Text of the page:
“In this election process, you have the Oklahoma Cattlemen’s Association, which is acting both as the ‘yes’ campaign and as the election board,” Bullard added. “And that’s fundamentally unfair and contrary to the principles of a democratic election.”
Michael Kelsey, the executive vice president for OCA, told The Oklahoman that the votes will be counted by an auditor that “has never worked with the Oklahoma Beef Council or the Oklahoma Cattlemen’s Association.” He said in addition to tabulation, “it will also do random checks to be sure the ballots were filled out by producers who were eligible to vote in the election.” Separately, he also dismissed legal challenges as being brought by “out-of-state activist groups” that “have no place in the Oklahoma beef industry.”
Whether or not the challenge to the vote will succeed remains to be seen; if it does, the plaintiff group seeks to have the court vacate the election and order the state’s ag department not to enforce the results.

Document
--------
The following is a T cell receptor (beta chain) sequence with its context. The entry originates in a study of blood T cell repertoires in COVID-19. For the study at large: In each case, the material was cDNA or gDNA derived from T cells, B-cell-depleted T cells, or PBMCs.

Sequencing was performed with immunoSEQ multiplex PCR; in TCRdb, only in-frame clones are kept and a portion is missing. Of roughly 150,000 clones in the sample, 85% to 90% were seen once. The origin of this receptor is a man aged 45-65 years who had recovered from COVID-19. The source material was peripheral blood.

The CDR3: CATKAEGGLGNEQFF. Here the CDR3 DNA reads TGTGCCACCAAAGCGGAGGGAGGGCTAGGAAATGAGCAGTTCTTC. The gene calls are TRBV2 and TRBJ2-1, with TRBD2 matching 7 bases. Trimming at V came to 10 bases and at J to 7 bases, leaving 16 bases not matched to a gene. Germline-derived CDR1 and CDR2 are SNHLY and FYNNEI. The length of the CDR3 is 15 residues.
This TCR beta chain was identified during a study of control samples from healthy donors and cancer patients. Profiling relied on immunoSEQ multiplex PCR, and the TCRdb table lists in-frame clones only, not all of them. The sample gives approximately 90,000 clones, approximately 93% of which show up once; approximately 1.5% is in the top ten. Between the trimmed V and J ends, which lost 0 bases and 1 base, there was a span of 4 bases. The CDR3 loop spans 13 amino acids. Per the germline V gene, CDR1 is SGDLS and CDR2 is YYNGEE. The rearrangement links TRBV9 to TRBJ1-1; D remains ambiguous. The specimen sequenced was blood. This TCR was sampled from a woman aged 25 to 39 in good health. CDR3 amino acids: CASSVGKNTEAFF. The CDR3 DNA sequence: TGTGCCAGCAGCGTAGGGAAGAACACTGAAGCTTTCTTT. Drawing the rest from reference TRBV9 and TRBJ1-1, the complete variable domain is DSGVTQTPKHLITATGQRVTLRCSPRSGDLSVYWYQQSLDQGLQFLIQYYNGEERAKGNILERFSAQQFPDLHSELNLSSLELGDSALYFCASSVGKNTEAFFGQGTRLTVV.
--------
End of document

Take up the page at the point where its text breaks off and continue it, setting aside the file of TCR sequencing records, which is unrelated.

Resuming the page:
R-CALF USA has had some success challenging checkoffs at the state level, most notably with a victory in Montana earlier this year. There, a judge sided with R-CALF on a First Amendment challenge after the Montana Beef Council helped fund an advertising campaign that promoted North American beef. R-CALF USA is known for its fierce backing of country-of-origin labeling and promotion of U.S. product, so its members took issue with mandatory checkoff funds being used to promote beef that could be of Mexican or Canadian origin.
That ruling is currently under appeal, but Bullard – who leads a group with a stated opinion that the checkoff is “unsalvageable” and Congress should repeal it and “start from scratch” – is well aware of its potential impact.
“We believe that if this decision stands, that this will obviously have implications all across the nation,” he said. “We would believe and expect that Agriculture Secretary Sonny Perdue would do the right thing and modify the operations of all state beef councils so as not to violate the constitutional rights of producers across the United States.”
“We’re limited on a national level from using the judicial branch because of the Supreme Court decision that said the national program espouses government speech,” he noted. “The states, though, operate differently. The Montana case has established that it is unconstitutional for the USDA to compel producers to pay for the private speech of private beef councils.”